WASHINGTON (Reuters) - Republican presidential candidate Herman Cain scolded President Barack Obama on Sunday for making "insulting" remarks to the Congressional Black Caucus and called fellow Republican presidential hopeful Rick Perry's handling of a race matter "very insensitive."
Cain -- a black businessman who has risen in opinion polls in the last week after a surprise win over leaders Perry and Mitt Romney in a Florida straw poll -- has challenged rivals over their attitudes toward black voters.
He accused Democrats last week of taking the black vote for granted and offended some black leaders by saying many black supporters of Obama were "brainwashed."
Cain defended his use of the term in an interview on "Fox News Sunday" and criticized Obama, who in a speech last month at a Congressional Black Caucus awards dinner urged the crowd to "stop complaining. Stop grumbling. Stop crying" and work to help pass his jobs plan.
Cain described Obama as "standing in front of a major black audience, the Congressional Black Caucus, and scolding them because his policies have failed the country, his policies have failed black people."
"That's more insensitive -- that's more insulting to me than me using a term 'brainwashed,'" he said.
The former CEO of Godfather's Pizza, who is running on a platform of tax reform and spending cuts to bring down the huge U.S. budget deficit, said he was confident he could get one third of the black vote "because a third of the black people in this country at least are thinking for themselves."
Cain also called Perry "insensitive" over his family's use of a West Texas hunting camp once known by the name "Niggerhead" painted in block letters across a large rock at its gate.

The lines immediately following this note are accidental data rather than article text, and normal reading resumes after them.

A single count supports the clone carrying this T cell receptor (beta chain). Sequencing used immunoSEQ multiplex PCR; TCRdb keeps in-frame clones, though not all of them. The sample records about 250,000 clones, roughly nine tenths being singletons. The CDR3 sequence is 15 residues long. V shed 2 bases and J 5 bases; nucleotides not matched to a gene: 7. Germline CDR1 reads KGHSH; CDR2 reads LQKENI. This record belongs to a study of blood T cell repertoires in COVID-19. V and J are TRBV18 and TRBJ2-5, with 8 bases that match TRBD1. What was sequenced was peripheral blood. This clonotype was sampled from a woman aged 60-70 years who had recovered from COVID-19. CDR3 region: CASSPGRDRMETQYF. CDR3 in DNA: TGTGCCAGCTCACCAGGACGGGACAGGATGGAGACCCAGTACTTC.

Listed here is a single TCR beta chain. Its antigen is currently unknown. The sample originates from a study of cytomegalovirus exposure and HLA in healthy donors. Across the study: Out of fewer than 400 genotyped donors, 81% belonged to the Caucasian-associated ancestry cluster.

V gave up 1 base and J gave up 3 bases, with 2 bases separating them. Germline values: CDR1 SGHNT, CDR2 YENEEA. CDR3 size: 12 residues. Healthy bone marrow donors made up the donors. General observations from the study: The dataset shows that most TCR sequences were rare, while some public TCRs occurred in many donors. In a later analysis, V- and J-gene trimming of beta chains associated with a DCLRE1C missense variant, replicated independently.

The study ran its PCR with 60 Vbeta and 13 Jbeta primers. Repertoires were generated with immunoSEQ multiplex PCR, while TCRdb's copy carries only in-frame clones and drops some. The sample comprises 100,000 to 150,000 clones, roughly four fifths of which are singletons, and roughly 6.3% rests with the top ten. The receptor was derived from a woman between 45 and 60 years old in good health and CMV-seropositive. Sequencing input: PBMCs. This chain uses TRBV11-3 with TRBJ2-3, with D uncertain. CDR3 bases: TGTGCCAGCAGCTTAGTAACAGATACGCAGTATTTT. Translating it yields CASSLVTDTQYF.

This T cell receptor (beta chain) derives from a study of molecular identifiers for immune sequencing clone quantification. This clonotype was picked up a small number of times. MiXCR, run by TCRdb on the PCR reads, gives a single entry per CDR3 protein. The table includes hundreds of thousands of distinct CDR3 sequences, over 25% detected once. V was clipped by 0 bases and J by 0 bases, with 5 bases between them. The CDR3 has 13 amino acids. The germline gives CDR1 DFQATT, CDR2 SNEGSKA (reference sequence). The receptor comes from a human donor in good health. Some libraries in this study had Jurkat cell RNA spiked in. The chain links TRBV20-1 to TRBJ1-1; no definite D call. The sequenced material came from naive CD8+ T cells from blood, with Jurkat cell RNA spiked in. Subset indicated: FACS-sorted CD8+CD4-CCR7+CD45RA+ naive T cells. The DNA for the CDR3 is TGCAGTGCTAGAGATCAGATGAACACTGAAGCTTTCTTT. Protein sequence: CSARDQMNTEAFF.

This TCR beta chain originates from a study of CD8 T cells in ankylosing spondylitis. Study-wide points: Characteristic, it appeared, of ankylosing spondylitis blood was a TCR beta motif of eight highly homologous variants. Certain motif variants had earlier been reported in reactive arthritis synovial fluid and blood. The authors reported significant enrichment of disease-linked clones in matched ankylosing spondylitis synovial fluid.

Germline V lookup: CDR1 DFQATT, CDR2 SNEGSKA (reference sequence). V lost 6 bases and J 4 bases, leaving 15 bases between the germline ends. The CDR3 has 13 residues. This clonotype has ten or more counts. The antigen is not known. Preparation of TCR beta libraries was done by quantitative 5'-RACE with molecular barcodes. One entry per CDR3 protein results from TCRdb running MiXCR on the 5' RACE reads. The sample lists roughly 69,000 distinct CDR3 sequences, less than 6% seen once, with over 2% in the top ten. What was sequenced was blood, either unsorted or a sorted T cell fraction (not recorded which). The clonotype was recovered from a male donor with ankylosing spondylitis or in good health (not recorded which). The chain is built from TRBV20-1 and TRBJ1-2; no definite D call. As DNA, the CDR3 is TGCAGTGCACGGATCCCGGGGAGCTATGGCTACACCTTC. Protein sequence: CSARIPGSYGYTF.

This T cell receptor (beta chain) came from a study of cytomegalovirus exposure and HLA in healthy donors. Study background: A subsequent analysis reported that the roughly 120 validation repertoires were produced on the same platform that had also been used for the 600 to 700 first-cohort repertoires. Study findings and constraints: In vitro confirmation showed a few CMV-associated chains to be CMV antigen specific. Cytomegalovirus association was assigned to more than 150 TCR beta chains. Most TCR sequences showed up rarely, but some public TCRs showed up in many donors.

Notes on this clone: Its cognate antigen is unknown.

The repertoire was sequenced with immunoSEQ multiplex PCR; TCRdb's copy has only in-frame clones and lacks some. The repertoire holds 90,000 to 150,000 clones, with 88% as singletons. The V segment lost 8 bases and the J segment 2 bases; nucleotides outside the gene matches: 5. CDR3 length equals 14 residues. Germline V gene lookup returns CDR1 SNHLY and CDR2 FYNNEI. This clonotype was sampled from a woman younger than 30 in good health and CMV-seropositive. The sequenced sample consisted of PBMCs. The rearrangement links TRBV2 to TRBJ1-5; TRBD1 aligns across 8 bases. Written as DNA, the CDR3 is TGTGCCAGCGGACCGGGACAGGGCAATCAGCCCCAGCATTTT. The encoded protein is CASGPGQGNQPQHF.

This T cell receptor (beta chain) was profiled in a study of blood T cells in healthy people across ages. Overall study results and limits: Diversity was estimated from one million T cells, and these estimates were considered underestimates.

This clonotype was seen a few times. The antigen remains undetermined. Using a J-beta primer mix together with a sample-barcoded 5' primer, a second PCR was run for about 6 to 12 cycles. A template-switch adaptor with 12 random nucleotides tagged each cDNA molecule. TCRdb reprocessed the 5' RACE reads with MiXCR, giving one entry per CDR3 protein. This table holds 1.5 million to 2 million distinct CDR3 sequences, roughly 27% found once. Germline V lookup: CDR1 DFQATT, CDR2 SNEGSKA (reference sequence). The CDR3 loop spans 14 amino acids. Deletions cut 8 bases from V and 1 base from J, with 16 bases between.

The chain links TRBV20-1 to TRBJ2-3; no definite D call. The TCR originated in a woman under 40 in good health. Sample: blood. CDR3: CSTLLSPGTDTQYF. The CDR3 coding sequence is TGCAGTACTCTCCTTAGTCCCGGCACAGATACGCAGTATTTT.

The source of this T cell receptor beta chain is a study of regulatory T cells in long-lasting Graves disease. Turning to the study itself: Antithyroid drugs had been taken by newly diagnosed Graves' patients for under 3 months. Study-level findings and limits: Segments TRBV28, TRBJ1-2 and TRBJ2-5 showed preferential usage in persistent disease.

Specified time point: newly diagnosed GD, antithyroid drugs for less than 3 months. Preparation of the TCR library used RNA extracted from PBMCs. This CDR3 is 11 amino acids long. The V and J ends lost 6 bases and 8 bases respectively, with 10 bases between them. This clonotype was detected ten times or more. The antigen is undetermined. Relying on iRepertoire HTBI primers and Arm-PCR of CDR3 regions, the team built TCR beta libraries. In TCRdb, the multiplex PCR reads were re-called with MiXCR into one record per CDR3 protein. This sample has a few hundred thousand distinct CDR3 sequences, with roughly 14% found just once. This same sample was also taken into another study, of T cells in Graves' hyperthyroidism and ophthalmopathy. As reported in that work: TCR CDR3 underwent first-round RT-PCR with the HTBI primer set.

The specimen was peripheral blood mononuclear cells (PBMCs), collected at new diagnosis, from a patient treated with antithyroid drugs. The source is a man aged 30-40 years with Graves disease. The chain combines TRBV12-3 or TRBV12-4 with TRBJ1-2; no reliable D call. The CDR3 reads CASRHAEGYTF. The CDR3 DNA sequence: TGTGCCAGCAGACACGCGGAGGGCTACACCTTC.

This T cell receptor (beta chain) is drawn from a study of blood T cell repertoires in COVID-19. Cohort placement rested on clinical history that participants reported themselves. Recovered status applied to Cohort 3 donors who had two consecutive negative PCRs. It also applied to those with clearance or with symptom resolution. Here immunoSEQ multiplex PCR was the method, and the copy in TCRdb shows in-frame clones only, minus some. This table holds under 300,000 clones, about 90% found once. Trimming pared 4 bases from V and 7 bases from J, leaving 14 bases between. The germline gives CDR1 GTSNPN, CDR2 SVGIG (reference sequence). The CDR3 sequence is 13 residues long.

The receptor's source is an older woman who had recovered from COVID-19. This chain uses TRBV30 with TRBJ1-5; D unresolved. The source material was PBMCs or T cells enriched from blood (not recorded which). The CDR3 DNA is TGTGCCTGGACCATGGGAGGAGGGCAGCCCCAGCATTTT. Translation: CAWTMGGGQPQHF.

SECLUDED HUNTING CAMP
The Washington Post reported on Sunday the Texas governor began early in his political career hosting fellow lawmakers, friends and supporters at the secluded hunting camp.
When asked last week about the name, which is now painted over, Perry said the word on the rock was an "offensive name that has no place in the modern world," the Post said.
Perry told the paper that his father painted over the name on the rock in 1983 or 1984, shortly after his family first leased the property. "Ever since, any time I ever saw the rock it was painted over," Perry said.
Others interviewed by the Post recalled seeing the name in the 1980s and 1990s. A former ranch worker told the newspaper he believed he saw it as recently as 2008.
Cain said the former name for the camp was "a more vile, negative word than the n-word, and for him to leave there as long as he did before I hear that they finally painted over, it is just plain insensitive to a lot of black people."
Perry, a favorite of the fiscally conservative Tea Party movement, entered the race in August as a top-tier candidate.
But his sharp rhetoric -- he has called the Social Security pension program a "Ponzi scheme" and suggested that Federal Reserve Chairman Ben Bernanke would be treated "pretty ugly down in Texas" -- have raised questions about his ability to win more moderate voters.
Perry spokesman Ray Sullivan said a number of claims in the Post story "are incorrect, inconsistent, and anonymous, including the implication that Rick Perry brought groups to the lease when the word on the rock was still visible."
He said Perry's father painted over the name in the early 1980s and said by the time Perry became a party to the lease in 1997, it was described as "northern pasture."
Perry has not been to the camp since 2006 and is no longer on the lease, Sullivan said.
"Mr. Cain is wrong about the Perry family's quick action to eliminate the word on the rock, but is right the word written by others long ago is insensitive and offensive," he said.
(Reporting by Doug Palmer, Andy Sullivan and Steve Holland; editing by Jackie Frank and Vicki Allen)